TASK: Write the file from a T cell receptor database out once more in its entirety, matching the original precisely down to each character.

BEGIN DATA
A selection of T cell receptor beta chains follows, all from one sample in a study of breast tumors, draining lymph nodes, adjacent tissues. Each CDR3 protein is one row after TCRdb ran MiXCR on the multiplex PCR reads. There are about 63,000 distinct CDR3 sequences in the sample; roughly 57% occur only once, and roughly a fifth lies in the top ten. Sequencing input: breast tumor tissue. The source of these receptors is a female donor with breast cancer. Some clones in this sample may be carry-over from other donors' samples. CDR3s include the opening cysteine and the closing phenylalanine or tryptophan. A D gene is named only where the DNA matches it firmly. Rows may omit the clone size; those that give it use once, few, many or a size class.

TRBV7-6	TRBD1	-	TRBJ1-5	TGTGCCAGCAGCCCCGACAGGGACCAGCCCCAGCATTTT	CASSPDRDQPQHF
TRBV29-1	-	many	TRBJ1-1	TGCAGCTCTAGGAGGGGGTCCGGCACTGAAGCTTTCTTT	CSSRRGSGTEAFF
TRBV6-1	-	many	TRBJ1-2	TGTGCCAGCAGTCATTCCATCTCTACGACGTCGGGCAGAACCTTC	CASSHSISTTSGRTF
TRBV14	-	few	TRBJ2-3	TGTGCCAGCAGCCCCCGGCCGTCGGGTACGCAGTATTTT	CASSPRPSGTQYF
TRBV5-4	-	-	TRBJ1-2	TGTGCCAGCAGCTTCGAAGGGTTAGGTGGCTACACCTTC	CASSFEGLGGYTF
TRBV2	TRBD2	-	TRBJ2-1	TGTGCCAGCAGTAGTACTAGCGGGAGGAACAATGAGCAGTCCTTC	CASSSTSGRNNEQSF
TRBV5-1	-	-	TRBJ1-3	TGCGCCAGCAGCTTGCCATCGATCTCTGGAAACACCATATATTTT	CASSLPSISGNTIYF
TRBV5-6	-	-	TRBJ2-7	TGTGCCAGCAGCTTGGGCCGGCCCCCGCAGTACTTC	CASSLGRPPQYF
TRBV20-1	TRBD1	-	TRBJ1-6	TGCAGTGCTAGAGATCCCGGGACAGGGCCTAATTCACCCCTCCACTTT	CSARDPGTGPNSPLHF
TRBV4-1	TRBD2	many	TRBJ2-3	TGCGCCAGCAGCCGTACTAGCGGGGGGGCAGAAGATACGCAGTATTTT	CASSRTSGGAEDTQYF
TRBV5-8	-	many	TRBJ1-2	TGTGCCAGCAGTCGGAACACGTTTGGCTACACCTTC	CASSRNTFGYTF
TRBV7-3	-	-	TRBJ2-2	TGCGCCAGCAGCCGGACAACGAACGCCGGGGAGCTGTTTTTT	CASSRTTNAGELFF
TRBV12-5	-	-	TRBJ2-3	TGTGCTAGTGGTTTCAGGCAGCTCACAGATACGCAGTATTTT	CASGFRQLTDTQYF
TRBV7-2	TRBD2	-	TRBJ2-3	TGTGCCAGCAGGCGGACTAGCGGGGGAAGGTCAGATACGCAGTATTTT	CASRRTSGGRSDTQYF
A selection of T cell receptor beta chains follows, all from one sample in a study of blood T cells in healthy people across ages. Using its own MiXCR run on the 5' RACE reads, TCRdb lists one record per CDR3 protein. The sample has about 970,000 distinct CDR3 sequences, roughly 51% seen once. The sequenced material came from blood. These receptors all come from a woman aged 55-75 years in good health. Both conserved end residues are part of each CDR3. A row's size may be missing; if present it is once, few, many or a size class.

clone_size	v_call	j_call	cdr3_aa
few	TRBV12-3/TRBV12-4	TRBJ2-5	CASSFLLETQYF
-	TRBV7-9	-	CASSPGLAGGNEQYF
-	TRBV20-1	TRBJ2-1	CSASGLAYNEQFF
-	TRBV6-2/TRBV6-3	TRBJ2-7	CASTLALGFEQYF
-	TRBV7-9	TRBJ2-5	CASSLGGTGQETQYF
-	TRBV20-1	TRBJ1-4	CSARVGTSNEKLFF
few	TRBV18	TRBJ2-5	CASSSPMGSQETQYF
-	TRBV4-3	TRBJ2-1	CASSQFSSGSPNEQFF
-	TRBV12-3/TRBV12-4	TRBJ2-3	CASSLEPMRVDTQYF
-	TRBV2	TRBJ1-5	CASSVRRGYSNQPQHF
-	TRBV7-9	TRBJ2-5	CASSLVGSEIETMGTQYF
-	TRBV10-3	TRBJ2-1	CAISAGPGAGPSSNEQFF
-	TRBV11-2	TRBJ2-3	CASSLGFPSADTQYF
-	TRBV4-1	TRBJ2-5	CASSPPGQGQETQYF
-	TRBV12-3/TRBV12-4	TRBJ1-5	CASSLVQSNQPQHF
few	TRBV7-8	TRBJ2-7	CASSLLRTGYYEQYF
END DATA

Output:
A selection of T cell receptor beta chains follows, all from one sample in a study of breast tumors, draining lymph nodes, adjacent tissues. Each CDR3 protein is one row after TCRdb ran MiXCR on the multiplex PCR reads. There are about 63,000 distinct CDR3 sequences in the sample; roughly 57% occur only once, and roughly a fifth lies in the top ten. Sequencing input: breast tumor tissue. The source of these receptors is a female donor with breast cancer. Some clones in this sample may be carry-over from other donors' samples. CDR3s include the opening cysteine and the closing phenylalanine or tryptophan. A D gene is named only where the DNA matches it firmly. Rows may omit the clone size; those that give it use once, few, many or a size class.

TRBV7-6	TRBD1	-	TRBJ1-5	TGTGCCAGCAGCCCCGACAGGGACCAGCCCCAGCATTTT	CASSPDRDQPQHF
TRBV29-1	-	many	TRBJ1-1	TGCAGCTCTAGGAGGGGGTCCGGCACTGAAGCTTTCTTT	CSSRRGSGTEAFF
TRBV6-1	-	many	TRBJ1-2	TGTGCCAGCAGTCATTCCATCTCTACGACGTCGGGCAGAACCTTC	CASSHSISTTSGRTF
TRBV14	-	few	TRBJ2-3	TGTGCCAGCAGCCCCCGGCCGTCGGGTACGCAGTATTTT	CASSPRPSGTQYF
TRBV5-4	-	-	TRBJ1-2	TGTGCCAGCAGCTTCGAAGGGTTAGGTGGCTACACCTTC	CASSFEGLGGYTF
TRBV2	TRBD2	-	TRBJ2-1	TGTGCCAGCAGTAGTACTAGCGGGAGGAACAATGAGCAGTCCTTC	CASSSTSGRNNEQSF
TRBV5-1	-	-	TRBJ1-3	TGCGCCAGCAGCTTGCCATCGATCTCTGGAAACACCATATATTTT	CASSLPSISGNTIYF
TRBV5-6	-	-	TRBJ2-7	TGTGCCAGCAGCTTGGGCCGGCCCCCGCAGTACTTC	CASSLGRPPQYF
TRBV20-1	TRBD1	-	TRBJ1-6	TGCAGTGCTAGAGATCCCGGGACAGGGCCTAATTCACCCCTCCACTTT	CSARDPGTGPNSPLHF
TRBV4-1	TRBD2	many	TRBJ2-3	TGCGCCAGCAGCCGTACTAGCGGGGGGGCAGAAGATACGCAGTATTTT	CASSRTSGGAEDTQYF
TRBV5-8	-	many	TRBJ1-2	TGTGCCAGCAGTCGGAACACGTTTGGCTACACCTTC	CASSRNTFGYTF
TRBV7-3	-	-	TRBJ2-2	TGCGCCAGCAGCCGGACAACGAACGCCGGGGAGCTGTTTTTT	CASSRTTNAGELFF
TRBV12-5	-	-	TRBJ2-3	TGTGCTAGTGGTTTCAGGCAGCTCACAGATACGCAGTATTTT	CASGFRQLTDTQYF
TRBV7-2	TRBD2	-	TRBJ2-3	TGTGCCAGCAGGCGGACTAGCGGGGGAAGGTCAGATACGCAGTATTTT	CASRRTSGGRSDTQYF
A selection of T cell receptor beta chains follows, all from one sample in a study of blood T cells in healthy people across ages. Using its own MiXCR run on the 5' RACE reads, TCRdb lists one record per CDR3 protein. The sample has about 970,000 distinct CDR3 sequences, roughly 51% seen once. The sequenced material came from blood. These receptors all come from a woman aged 55-75 years in good health. Both conserved end residues are part of each CDR3. A row's size may be missing; if present it is once, few, many or a size class.

clone_size	v_call	j_call	cdr3_aa
few	TRBV12-3/TRBV12-4	TRBJ2-5	CASSFLLETQYF
-	TRBV7-9	-	CASSPGLAGGNEQYF
-	TRBV20-1	TRBJ2-1	CSASGLAYNEQFF
-	TRBV6-2/TRBV6-3	TRBJ2-7	CASTLALGFEQYF
-	TRBV7-9	TRBJ2-5	CASSLGGTGQETQYF
-	TRBV20-1	TRBJ1-4	CSARVGTSNEKLFF
few	TRBV18	TRBJ2-5	CASSSPMGSQETQYF
-	TRBV4-3	TRBJ2-1	CASSQFSSGSPNEQFF
-	TRBV12-3/TRBV12-4	TRBJ2-3	CASSLEPMRVDTQYF
-	TRBV2	TRBJ1-5	CASSVRRGYSNQPQHF
-	TRBV7-9	TRBJ2-5	CASSLVGSEIETMGTQYF
-	TRBV10-3	TRBJ2-1	CAISAGPGAGPSSNEQFF
-	TRBV11-2	TRBJ2-3	CASSLGFPSADTQYF
-	TRBV4-1	TRBJ2-5	CASSPPGQGQETQYF
-	TRBV12-3/TRBV12-4	TRBJ1-5	CASSLVQSNQPQHF
few	TRBV7-8	TRBJ2-7	CASSLLRTGYYEQYF